rhino walk
London Big Ben and traffic on Westminster Bridge | Photo Cred: Supplied | On File

Tusk, an organisation dedicated to protecting wildlife and educating people living in poverty, has placed 21 unique Rhino on the streets of London.


Tusk has been working in Africa for the last 30 years, ensuring that conservation efforts are upheld. They work to fight poaching and habitat-loss.

“We work with successful local organisations, supporting and nurturing their conservation programmes to accelerate growth from an innovative idea to a scalable solution.”

“We believe strategic conservation can empower local communities and improve livelihoods. We support and promote effective environmental education designed to provide a more sustainable future for the next generation.”

The Tusk Rhino Trail is a London wide art installation that is celebrating the magnificence of the rhino. The point of the art instillation is to draw attention to the plight of poaching and fighting for the species survival.

Each sculpture has been specially designed, decorated and embellished by internationally renowned artists. There are 21 different sculptures placed all over the streets of London and they have been placed in a way that people can walk through the city and view each one.

Each sculptire has a sponsor so the money raised by painting them, and then later auctioning them off, will be used to fund the fight against poaching in Africa.

The sculptures will be displayed until the celebration of World Rhino Day on 22 September 2018. Thereafter they will be prepared for auction in early October. The auction will be held the same week world leaders gather in London to attend the International Conference on the Illegal Wildlife Trade.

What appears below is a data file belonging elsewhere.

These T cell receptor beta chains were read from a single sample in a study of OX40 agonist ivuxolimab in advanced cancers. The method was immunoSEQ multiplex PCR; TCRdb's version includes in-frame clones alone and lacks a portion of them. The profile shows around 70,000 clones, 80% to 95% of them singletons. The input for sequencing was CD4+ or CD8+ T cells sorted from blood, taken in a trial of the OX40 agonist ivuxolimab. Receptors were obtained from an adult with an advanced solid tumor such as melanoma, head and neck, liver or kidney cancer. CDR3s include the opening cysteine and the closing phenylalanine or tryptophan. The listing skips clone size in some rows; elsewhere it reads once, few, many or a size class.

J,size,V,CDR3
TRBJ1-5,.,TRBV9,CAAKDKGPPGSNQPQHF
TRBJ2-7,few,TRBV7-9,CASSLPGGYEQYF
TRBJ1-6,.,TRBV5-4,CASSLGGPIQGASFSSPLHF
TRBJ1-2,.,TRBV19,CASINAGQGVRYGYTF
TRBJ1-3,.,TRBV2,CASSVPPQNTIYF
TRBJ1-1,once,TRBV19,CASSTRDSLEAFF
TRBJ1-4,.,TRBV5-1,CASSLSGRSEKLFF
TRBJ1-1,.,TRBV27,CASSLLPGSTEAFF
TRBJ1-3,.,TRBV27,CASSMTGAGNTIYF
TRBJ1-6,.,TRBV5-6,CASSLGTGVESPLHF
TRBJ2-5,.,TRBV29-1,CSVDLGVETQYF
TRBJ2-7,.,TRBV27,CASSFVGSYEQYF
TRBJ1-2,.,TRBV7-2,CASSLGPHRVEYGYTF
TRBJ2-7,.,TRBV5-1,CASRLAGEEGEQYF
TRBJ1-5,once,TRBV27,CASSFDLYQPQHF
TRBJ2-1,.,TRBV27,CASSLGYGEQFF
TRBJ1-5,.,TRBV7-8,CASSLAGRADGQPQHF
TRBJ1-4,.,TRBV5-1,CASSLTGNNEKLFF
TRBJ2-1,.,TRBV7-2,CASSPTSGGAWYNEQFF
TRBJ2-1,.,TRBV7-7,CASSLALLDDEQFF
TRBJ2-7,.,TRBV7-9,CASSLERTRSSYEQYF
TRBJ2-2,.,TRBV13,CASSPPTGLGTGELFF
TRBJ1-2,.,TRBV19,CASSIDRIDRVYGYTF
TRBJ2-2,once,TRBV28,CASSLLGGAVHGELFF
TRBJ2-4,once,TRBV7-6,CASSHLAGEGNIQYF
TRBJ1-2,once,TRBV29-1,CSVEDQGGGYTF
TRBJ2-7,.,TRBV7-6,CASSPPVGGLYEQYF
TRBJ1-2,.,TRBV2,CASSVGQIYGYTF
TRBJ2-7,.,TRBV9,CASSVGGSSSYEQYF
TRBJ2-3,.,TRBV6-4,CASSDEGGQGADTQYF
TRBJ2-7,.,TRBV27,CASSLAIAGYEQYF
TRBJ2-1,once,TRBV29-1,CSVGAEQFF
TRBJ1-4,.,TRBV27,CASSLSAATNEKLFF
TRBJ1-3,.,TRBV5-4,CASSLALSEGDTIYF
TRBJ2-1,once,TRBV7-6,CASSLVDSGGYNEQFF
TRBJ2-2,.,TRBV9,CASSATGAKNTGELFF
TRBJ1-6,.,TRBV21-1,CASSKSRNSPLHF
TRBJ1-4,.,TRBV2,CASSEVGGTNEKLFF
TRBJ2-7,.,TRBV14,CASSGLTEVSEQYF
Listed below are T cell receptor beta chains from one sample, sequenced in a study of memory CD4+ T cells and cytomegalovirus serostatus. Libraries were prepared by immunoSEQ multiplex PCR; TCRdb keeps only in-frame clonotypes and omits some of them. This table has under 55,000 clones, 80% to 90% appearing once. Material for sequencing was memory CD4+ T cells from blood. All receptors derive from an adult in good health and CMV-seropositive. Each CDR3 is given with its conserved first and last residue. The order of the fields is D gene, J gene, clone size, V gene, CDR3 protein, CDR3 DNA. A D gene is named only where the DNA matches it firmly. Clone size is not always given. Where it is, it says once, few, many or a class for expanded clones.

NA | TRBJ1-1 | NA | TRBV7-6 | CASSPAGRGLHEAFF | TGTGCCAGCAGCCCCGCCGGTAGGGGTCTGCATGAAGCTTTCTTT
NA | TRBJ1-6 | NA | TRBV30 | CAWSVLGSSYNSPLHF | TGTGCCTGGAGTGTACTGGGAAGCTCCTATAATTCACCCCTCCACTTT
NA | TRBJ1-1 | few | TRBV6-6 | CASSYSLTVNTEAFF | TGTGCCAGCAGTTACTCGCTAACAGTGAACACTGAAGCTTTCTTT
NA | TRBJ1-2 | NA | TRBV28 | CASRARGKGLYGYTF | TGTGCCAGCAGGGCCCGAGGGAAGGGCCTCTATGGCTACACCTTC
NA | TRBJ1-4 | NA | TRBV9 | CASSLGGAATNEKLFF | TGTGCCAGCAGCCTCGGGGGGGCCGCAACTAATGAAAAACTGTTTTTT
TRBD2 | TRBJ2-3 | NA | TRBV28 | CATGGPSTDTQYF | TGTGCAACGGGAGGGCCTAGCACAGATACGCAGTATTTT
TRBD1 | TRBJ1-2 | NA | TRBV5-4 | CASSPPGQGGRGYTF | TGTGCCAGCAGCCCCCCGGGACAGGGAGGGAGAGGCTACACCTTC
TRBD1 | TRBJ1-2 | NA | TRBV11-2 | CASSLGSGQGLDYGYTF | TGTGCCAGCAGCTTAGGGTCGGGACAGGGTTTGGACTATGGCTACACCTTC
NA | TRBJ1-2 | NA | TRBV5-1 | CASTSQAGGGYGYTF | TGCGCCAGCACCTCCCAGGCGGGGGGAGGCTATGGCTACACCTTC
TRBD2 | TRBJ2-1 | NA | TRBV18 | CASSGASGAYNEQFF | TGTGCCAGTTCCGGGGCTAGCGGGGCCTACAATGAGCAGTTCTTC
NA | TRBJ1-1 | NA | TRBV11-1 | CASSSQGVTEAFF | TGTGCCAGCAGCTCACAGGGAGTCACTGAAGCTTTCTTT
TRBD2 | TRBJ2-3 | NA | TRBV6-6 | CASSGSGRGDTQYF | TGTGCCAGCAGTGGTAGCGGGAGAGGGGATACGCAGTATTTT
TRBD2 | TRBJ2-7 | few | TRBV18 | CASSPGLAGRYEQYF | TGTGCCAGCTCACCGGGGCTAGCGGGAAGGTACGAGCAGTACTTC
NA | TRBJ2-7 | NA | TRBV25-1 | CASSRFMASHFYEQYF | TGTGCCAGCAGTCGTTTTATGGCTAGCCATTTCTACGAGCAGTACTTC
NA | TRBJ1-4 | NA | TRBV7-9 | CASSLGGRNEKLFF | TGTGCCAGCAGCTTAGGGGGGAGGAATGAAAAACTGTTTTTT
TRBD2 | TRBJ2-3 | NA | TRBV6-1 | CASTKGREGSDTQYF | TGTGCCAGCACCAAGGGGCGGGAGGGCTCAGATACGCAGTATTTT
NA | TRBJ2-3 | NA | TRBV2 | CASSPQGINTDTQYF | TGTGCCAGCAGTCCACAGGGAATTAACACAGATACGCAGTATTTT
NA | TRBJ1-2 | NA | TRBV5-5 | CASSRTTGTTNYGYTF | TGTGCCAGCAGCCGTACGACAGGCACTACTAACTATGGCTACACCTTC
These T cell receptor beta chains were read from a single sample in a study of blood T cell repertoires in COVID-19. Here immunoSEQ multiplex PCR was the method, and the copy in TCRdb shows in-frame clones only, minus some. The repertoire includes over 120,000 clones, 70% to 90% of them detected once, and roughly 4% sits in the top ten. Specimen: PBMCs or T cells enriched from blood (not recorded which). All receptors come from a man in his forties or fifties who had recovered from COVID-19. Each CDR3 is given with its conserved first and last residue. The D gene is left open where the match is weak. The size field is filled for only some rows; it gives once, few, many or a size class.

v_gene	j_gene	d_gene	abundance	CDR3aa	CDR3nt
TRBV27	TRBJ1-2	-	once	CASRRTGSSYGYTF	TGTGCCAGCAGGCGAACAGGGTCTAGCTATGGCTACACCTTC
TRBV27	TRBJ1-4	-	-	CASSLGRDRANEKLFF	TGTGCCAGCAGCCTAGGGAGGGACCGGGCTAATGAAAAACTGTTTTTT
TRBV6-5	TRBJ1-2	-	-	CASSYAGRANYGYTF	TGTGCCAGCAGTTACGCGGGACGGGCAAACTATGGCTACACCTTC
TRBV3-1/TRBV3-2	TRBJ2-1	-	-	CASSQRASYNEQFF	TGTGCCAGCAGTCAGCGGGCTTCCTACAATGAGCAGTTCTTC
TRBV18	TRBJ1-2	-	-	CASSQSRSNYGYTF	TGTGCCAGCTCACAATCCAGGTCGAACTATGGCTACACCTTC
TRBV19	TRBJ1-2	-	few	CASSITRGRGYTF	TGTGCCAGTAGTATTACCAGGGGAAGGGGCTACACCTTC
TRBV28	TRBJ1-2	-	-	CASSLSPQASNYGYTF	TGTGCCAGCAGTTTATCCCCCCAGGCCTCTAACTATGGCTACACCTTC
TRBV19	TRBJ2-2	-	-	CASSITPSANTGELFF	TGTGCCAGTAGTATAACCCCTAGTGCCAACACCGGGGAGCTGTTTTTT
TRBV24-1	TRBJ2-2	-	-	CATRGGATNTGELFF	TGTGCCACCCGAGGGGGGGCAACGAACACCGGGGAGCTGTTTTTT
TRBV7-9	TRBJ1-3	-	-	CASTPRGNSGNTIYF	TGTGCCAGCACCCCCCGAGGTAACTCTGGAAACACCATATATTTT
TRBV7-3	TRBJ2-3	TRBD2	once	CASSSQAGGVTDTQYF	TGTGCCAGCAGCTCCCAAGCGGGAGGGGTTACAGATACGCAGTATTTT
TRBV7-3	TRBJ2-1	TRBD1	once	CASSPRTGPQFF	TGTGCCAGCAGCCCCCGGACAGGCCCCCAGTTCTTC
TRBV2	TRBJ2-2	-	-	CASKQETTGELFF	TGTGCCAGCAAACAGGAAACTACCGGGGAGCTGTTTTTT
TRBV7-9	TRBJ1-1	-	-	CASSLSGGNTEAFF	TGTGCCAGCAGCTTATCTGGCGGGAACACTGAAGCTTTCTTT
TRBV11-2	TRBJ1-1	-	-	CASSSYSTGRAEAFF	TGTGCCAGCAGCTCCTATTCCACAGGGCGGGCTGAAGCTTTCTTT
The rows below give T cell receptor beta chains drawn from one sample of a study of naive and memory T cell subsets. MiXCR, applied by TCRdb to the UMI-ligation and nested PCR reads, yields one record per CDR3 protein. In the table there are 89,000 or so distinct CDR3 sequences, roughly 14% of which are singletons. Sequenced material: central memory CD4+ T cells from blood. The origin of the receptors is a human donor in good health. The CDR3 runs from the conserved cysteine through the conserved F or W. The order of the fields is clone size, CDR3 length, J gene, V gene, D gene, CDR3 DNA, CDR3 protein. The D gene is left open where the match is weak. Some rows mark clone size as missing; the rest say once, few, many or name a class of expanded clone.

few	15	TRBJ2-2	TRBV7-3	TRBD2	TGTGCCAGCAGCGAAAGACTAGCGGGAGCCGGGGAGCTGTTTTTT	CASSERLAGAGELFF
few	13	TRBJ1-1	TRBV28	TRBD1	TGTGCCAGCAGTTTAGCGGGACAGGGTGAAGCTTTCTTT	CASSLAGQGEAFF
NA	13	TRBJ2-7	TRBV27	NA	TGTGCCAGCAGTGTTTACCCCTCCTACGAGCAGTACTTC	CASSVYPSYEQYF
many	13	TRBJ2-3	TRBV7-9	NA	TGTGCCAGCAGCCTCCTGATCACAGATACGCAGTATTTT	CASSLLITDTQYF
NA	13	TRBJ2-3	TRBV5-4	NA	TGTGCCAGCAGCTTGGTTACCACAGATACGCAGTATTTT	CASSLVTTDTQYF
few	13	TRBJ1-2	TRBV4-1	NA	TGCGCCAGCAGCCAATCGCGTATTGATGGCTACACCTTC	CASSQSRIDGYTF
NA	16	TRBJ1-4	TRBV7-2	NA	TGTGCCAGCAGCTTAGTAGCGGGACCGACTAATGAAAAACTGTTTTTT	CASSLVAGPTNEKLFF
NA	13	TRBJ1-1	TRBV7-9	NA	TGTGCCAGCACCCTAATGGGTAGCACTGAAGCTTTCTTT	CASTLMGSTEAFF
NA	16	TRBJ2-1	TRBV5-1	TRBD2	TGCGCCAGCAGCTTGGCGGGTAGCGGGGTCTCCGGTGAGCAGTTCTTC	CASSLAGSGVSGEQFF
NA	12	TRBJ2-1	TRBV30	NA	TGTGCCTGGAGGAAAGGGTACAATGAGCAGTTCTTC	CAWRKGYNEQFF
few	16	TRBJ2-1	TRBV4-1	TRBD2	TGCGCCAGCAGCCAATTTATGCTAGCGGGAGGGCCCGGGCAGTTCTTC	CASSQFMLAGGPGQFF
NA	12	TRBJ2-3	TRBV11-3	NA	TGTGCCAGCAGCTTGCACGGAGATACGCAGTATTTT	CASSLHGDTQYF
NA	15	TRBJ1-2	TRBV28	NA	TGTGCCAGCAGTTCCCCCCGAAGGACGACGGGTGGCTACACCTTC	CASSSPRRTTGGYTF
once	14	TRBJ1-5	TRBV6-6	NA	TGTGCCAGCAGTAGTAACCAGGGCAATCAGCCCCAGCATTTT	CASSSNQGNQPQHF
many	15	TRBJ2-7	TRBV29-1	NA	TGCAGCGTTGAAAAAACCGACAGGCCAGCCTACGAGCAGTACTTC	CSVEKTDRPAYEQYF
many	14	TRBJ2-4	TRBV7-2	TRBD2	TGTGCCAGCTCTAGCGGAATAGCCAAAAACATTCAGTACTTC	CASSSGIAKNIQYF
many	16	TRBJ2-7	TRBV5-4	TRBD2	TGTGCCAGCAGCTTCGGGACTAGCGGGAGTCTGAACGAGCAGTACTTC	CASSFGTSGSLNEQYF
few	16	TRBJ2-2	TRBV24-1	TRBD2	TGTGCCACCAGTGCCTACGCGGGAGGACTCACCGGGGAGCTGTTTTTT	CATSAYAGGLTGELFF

You can see two examples of the painted Rhino below. If you are in London any time soon, you can see the Rhino Trail Map here.

Adam Dant’s piece, titled A.D.’s Rhino, is an homage to the first visual depiction of a rhino by Albrecht Durer in 1515.
Image: Hugh Kelly
David Mach’s sculpture, Rhino Eterno, is a message that, if we don’t protect rhinos now, we’ll experience a Dia de Muertos (remembrance day) for them.
Image: Hugh Kelly

Sources: Tusk / Facebook
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Tyler Leigh Vivier is a writer for Good Things Guy.

Her passion is to spread good news across South Africa with a big focus on environmental issues, animal welfare and social upliftment. Outside of Good Things Guy, she is an avid reader and lover of tea.

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